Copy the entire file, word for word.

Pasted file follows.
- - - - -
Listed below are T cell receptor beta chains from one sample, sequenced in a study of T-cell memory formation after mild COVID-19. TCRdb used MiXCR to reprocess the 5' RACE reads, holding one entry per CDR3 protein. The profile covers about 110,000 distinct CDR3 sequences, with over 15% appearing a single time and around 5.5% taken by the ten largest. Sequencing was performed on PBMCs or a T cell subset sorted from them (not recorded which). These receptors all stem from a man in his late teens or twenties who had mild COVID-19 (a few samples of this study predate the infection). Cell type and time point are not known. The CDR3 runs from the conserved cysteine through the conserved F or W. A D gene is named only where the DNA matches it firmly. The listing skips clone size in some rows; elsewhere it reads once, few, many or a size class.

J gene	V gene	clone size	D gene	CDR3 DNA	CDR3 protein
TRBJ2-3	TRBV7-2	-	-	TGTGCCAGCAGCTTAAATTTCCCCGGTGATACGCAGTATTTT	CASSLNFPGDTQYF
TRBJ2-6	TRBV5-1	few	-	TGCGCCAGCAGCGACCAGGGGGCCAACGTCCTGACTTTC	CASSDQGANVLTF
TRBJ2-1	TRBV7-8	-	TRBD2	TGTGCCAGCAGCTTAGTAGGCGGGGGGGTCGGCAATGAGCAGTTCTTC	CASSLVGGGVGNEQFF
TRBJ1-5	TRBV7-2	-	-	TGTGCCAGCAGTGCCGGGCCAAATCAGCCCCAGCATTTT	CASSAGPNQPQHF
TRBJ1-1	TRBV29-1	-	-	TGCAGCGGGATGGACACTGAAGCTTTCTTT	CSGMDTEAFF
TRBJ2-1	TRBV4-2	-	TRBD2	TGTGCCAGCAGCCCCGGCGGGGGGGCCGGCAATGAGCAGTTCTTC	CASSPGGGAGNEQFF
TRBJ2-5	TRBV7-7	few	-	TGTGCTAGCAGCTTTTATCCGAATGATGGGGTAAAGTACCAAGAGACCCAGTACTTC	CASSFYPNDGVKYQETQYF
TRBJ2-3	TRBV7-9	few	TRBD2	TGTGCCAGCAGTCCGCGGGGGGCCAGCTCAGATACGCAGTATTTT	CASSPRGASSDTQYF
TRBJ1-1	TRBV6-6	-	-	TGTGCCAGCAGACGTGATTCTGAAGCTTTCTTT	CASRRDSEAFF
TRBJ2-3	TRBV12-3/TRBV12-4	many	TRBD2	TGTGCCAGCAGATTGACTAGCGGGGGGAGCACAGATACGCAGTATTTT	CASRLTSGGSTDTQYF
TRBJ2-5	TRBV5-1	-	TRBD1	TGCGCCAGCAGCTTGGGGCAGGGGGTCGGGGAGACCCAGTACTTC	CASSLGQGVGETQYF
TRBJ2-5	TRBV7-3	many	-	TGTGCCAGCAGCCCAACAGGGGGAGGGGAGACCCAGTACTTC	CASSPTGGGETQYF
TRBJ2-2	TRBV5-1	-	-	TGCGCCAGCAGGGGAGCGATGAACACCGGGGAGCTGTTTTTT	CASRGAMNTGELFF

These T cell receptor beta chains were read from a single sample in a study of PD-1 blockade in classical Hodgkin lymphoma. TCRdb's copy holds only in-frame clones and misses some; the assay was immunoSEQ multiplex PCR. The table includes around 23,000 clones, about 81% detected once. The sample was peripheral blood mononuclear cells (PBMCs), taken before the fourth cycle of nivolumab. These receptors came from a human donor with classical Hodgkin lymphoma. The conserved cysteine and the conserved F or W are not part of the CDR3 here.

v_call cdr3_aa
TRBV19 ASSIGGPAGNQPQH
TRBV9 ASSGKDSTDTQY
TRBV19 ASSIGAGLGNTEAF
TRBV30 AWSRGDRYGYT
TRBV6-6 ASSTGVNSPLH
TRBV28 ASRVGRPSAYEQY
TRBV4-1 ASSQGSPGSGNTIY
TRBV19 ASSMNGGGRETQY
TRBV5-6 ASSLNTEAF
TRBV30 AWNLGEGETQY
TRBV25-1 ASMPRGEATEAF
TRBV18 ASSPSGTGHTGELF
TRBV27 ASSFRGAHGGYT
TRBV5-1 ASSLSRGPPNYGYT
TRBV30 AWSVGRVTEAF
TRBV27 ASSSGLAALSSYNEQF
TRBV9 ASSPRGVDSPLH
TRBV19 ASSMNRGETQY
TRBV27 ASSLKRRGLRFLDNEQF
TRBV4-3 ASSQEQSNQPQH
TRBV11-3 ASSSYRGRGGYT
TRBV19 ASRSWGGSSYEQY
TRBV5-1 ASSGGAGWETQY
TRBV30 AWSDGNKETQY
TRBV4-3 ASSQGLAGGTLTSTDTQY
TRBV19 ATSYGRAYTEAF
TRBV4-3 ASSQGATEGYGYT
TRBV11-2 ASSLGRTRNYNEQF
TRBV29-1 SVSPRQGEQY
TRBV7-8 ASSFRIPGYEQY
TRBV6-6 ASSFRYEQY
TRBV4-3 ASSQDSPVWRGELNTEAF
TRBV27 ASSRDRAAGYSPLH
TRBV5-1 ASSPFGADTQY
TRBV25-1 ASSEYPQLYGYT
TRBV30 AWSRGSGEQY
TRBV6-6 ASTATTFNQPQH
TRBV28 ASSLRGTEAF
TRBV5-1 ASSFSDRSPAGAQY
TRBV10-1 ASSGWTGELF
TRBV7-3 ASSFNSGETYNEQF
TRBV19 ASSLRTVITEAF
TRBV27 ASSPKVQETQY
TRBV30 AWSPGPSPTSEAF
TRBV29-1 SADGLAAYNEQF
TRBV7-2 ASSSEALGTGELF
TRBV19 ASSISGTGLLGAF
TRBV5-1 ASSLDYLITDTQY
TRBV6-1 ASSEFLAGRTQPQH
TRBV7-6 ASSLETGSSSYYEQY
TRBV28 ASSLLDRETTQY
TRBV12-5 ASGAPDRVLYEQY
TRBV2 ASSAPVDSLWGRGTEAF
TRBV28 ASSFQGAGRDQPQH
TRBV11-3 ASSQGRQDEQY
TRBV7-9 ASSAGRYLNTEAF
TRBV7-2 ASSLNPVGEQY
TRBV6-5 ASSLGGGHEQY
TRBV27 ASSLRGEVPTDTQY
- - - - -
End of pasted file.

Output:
Listed below are T cell receptor beta chains from one sample, sequenced in a study of T-cell memory formation after mild COVID-19. TCRdb used MiXCR to reprocess the 5' RACE reads, holding one entry per CDR3 protein. The profile covers about 110,000 distinct CDR3 sequences, with over 15% appearing a single time and around 5.5% taken by the ten largest. Sequencing was performed on PBMCs or a T cell subset sorted from them (not recorded which). These receptors all stem from a man in his late teens or twenties who had mild COVID-19 (a few samples of this study predate the infection). Cell type and time point are not known. The CDR3 runs from the conserved cysteine through the conserved F or W. A D gene is named only where the DNA matches it firmly. The listing skips clone size in some rows; elsewhere it reads once, few, many or a size class.

J gene	V gene	clone size	D gene	CDR3 DNA	CDR3 protein
TRBJ2-3	TRBV7-2	-	-	TGTGCCAGCAGCTTAAATTTCCCCGGTGATACGCAGTATTTT	CASSLNFPGDTQYF
TRBJ2-6	TRBV5-1	few	-	TGCGCCAGCAGCGACCAGGGGGCCAACGTCCTGACTTTC	CASSDQGANVLTF
TRBJ2-1	TRBV7-8	-	TRBD2	TGTGCCAGCAGCTTAGTAGGCGGGGGGGTCGGCAATGAGCAGTTCTTC	CASSLVGGGVGNEQFF
TRBJ1-5	TRBV7-2	-	-	TGTGCCAGCAGTGCCGGGCCAAATCAGCCCCAGCATTTT	CASSAGPNQPQHF
TRBJ1-1	TRBV29-1	-	-	TGCAGCGGGATGGACACTGAAGCTTTCTTT	CSGMDTEAFF
TRBJ2-1	TRBV4-2	-	TRBD2	TGTGCCAGCAGCCCCGGCGGGGGGGCCGGCAATGAGCAGTTCTTC	CASSPGGGAGNEQFF
TRBJ2-5	TRBV7-7	few	-	TGTGCTAGCAGCTTTTATCCGAATGATGGGGTAAAGTACCAAGAGACCCAGTACTTC	CASSFYPNDGVKYQETQYF
TRBJ2-3	TRBV7-9	few	TRBD2	TGTGCCAGCAGTCCGCGGGGGGCCAGCTCAGATACGCAGTATTTT	CASSPRGASSDTQYF
TRBJ1-1	TRBV6-6	-	-	TGTGCCAGCAGACGTGATTCTGAAGCTTTCTTT	CASRRDSEAFF
TRBJ2-3	TRBV12-3/TRBV12-4	many	TRBD2	TGTGCCAGCAGATTGACTAGCGGGGGGAGCACAGATACGCAGTATTTT	CASRLTSGGSTDTQYF
TRBJ2-5	TRBV5-1	-	TRBD1	TGCGCCAGCAGCTTGGGGCAGGGGGTCGGGGAGACCCAGTACTTC	CASSLGQGVGETQYF
TRBJ2-5	TRBV7-3	many	-	TGTGCCAGCAGCCCAACAGGGGGAGGGGAGACCCAGTACTTC	CASSPTGGGETQYF
TRBJ2-2	TRBV5-1	-	-	TGCGCCAGCAGGGGAGCGATGAACACCGGGGAGCTGTTTTTT	CASRGAMNTGELFF

These T cell receptor beta chains were read from a single sample in a study of PD-1 blockade in classical Hodgkin lymphoma. TCRdb's copy holds only in-frame clones and misses some; the assay was immunoSEQ multiplex PCR. The table includes around 23,000 clones, about 81% detected once. The sample was peripheral blood mononuclear cells (PBMCs), taken before the fourth cycle of nivolumab. These receptors came from a human donor with classical Hodgkin lymphoma. The conserved cysteine and the conserved F or W are not part of the CDR3 here.

v_call cdr3_aa
TRBV19 ASSIGGPAGNQPQH
TRBV9 ASSGKDSTDTQY
TRBV19 ASSIGAGLGNTEAF
TRBV30 AWSRGDRYGYT
TRBV6-6 ASSTGVNSPLH
TRBV28 ASRVGRPSAYEQY
TRBV4-1 ASSQGSPGSGNTIY
TRBV19 ASSMNGGGRETQY
TRBV5-6 ASSLNTEAF
TRBV30 AWNLGEGETQY
TRBV25-1 ASMPRGEATEAF
TRBV18 ASSPSGTGHTGELF
TRBV27 ASSFRGAHGGYT
TRBV5-1 ASSLSRGPPNYGYT
TRBV30 AWSVGRVTEAF
TRBV27 ASSSGLAALSSYNEQF
TRBV9 ASSPRGVDSPLH
TRBV19 ASSMNRGETQY
TRBV27 ASSLKRRGLRFLDNEQF
TRBV4-3 ASSQEQSNQPQH
TRBV11-3 ASSSYRGRGGYT
TRBV19 ASRSWGGSSYEQY
TRBV5-1 ASSGGAGWETQY
TRBV30 AWSDGNKETQY
TRBV4-3 ASSQGLAGGTLTSTDTQY
TRBV19 ATSYGRAYTEAF
TRBV4-3 ASSQGATEGYGYT
TRBV11-2 ASSLGRTRNYNEQF
TRBV29-1 SVSPRQGEQY
TRBV7-8 ASSFRIPGYEQY
TRBV6-6 ASSFRYEQY
TRBV4-3 ASSQDSPVWRGELNTEAF
TRBV27 ASSRDRAAGYSPLH
TRBV5-1 ASSPFGADTQY
TRBV25-1 ASSEYPQLYGYT
TRBV30 AWSRGSGEQY
TRBV6-6 ASTATTFNQPQH
TRBV28 ASSLRGTEAF
TRBV5-1 ASSFSDRSPAGAQY
TRBV10-1 ASSGWTGELF
TRBV7-3 ASSFNSGETYNEQF
TRBV19 ASSLRTVITEAF
TRBV27 ASSPKVQETQY
TRBV30 AWSPGPSPTSEAF
TRBV29-1 SADGLAAYNEQF
TRBV7-2 ASSSEALGTGELF
TRBV19 ASSISGTGLLGAF
TRBV5-1 ASSLDYLITDTQY
TRBV6-1 ASSEFLAGRTQPQH
TRBV7-6 ASSLETGSSSYYEQY
TRBV28 ASSLLDRETTQY
TRBV12-5 ASGAPDRVLYEQY
TRBV2 ASSAPVDSLWGRGTEAF
TRBV28 ASSFQGAGRDQPQH
TRBV11-3 ASSQGRQDEQY
TRBV7-9 ASSAGRYLNTEAF
TRBV7-2 ASSLNPVGEQY
TRBV6-5 ASSLGGGHEQY
TRBV27 ASSLRGEVPTDTQY